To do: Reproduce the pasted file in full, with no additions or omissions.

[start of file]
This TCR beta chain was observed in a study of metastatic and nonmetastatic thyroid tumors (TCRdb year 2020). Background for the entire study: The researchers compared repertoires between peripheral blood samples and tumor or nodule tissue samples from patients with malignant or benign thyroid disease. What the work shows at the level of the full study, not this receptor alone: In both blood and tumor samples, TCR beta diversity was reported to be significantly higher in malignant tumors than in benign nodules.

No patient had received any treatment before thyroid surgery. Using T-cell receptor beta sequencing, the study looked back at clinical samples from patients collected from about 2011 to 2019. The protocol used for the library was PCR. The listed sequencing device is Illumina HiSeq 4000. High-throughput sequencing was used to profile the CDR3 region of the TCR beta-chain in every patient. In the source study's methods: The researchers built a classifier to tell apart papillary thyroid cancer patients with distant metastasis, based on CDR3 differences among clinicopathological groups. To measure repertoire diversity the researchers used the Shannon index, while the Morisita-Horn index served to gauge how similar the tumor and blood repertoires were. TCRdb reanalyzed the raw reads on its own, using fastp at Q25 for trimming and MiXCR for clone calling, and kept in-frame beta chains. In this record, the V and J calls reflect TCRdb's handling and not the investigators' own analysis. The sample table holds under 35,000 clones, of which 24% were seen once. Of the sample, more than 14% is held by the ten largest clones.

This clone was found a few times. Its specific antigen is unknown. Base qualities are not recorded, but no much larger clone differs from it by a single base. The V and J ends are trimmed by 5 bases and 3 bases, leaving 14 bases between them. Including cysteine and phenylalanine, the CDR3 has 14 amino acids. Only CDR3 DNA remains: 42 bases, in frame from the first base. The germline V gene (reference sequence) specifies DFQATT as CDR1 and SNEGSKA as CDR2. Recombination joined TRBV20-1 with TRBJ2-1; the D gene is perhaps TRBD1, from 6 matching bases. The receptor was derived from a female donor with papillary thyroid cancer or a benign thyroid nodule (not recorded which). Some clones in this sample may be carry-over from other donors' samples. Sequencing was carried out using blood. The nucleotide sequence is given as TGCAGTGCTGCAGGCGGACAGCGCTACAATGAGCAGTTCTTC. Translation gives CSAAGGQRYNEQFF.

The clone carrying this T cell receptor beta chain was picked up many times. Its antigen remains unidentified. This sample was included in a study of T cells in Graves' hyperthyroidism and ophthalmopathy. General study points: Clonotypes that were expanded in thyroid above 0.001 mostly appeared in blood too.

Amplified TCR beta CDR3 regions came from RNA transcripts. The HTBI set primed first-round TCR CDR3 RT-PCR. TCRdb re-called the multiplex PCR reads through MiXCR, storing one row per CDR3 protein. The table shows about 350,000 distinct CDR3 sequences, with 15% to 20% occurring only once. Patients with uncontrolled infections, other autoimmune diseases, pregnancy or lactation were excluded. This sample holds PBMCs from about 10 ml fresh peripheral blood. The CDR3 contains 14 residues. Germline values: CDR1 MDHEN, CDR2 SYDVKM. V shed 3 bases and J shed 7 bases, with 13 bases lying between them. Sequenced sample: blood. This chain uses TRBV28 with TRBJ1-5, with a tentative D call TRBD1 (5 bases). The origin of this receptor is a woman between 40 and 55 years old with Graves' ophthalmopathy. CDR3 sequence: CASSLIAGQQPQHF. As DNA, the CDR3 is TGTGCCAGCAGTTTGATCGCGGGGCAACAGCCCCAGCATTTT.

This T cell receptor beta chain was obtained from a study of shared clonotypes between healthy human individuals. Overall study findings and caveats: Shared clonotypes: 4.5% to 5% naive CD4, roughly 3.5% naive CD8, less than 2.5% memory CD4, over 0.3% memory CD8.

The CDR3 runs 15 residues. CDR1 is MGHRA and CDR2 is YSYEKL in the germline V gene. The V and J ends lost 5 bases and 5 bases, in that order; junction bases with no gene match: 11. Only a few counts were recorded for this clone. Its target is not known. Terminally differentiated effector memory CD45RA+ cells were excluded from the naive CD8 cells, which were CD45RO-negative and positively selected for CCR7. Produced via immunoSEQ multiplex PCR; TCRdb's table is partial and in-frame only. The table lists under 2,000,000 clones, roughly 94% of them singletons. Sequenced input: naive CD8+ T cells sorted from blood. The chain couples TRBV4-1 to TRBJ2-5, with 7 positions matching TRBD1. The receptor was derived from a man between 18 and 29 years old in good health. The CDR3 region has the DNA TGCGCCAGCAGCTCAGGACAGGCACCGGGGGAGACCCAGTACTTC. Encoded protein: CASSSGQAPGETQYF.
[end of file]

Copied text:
This TCR beta chain was observed in a study of metastatic and nonmetastatic thyroid tumors (TCRdb year 2020). Background for the entire study: The researchers compared repertoires between peripheral blood samples and tumor or nodule tissue samples from patients with malignant or benign thyroid disease. What the work shows at the level of the full study, not this receptor alone: In both blood and tumor samples, TCR beta diversity was reported to be significantly higher in malignant tumors than in benign nodules.

No patient had received any treatment before thyroid surgery. Using T-cell receptor beta sequencing, the study looked back at clinical samples from patients collected from about 2011 to 2019. The protocol used for the library was PCR. The listed sequencing device is Illumina HiSeq 4000. High-throughput sequencing was used to profile the CDR3 region of the TCR beta-chain in every patient. In the source study's methods: The researchers built a classifier to tell apart papillary thyroid cancer patients with distant metastasis, based on CDR3 differences among clinicopathological groups. To measure repertoire diversity the researchers used the Shannon index, while the Morisita-Horn index served to gauge how similar the tumor and blood repertoires were. TCRdb reanalyzed the raw reads on its own, using fastp at Q25 for trimming and MiXCR for clone calling, and kept in-frame beta chains. In this record, the V and J calls reflect TCRdb's handling and not the investigators' own analysis. The sample table holds under 35,000 clones, of which 24% were seen once. Of the sample, more than 14% is held by the ten largest clones.

This clone was found a few times. Its specific antigen is unknown. Base qualities are not recorded, but no much larger clone differs from it by a single base. The V and J ends are trimmed by 5 bases and 3 bases, leaving 14 bases between them. Including cysteine and phenylalanine, the CDR3 has 14 amino acids. Only CDR3 DNA remains: 42 bases, in frame from the first base. The germline V gene (reference sequence) specifies DFQATT as CDR1 and SNEGSKA as CDR2. Recombination joined TRBV20-1 with TRBJ2-1; the D gene is perhaps TRBD1, from 6 matching bases. The receptor was derived from a female donor with papillary thyroid cancer or a benign thyroid nodule (not recorded which). Some clones in this sample may be carry-over from other donors' samples. Sequencing was carried out using blood. The nucleotide sequence is given as TGCAGTGCTGCAGGCGGACAGCGCTACAATGAGCAGTTCTTC. Translation gives CSAAGGQRYNEQFF.

The clone carrying this T cell receptor beta chain was picked up many times. Its antigen remains unidentified. This sample was included in a study of T cells in Graves' hyperthyroidism and ophthalmopathy. General study points: Clonotypes that were expanded in thyroid above 0.001 mostly appeared in blood too.

Amplified TCR beta CDR3 regions came from RNA transcripts. The HTBI set primed first-round TCR CDR3 RT-PCR. TCRdb re-called the multiplex PCR reads through MiXCR, storing one row per CDR3 protein. The table shows about 350,000 distinct CDR3 sequences, with 15% to 20% occurring only once. Patients with uncontrolled infections, other autoimmune diseases, pregnancy or lactation were excluded. This sample holds PBMCs from about 10 ml fresh peripheral blood. The CDR3 contains 14 residues. Germline values: CDR1 MDHEN, CDR2 SYDVKM. V shed 3 bases and J shed 7 bases, with 13 bases lying between them. Sequenced sample: blood. This chain uses TRBV28 with TRBJ1-5, with a tentative D call TRBD1 (5 bases). The origin of this receptor is a woman between 40 and 55 years old with Graves' ophthalmopathy. CDR3 sequence: CASSLIAGQQPQHF. As DNA, the CDR3 is TGTGCCAGCAGTTTGATCGCGGGGCAACAGCCCCAGCATTTT.

This T cell receptor beta chain was obtained from a study of shared clonotypes between healthy human individuals. Overall study findings and caveats: Shared clonotypes: 4.5% to 5% naive CD4, roughly 3.5% naive CD8, less than 2.5% memory CD4, over 0.3% memory CD8.

The CDR3 runs 15 residues. CDR1 is MGHRA and CDR2 is YSYEKL in the germline V gene. The V and J ends lost 5 bases and 5 bases, in that order; junction bases with no gene match: 11. Only a few counts were recorded for this clone. Its target is not known. Terminally differentiated effector memory CD45RA+ cells were excluded from the naive CD8 cells, which were CD45RO-negative and positively selected for CCR7. Produced via immunoSEQ multiplex PCR; TCRdb's table is partial and in-frame only. The table lists under 2,000,000 clones, roughly 94% of them singletons. Sequenced input: naive CD8+ T cells sorted from blood. The chain couples TRBV4-1 to TRBJ2-5, with 7 positions matching TRBD1. The receptor was derived from a man between 18 and 29 years old in good health. The CDR3 region has the DNA TGCGCCAGCAGCTCAGGACAGGCACCGGGGGAGACCCAGTACTTC. Encoded protein: CASSSGQAPGETQYF.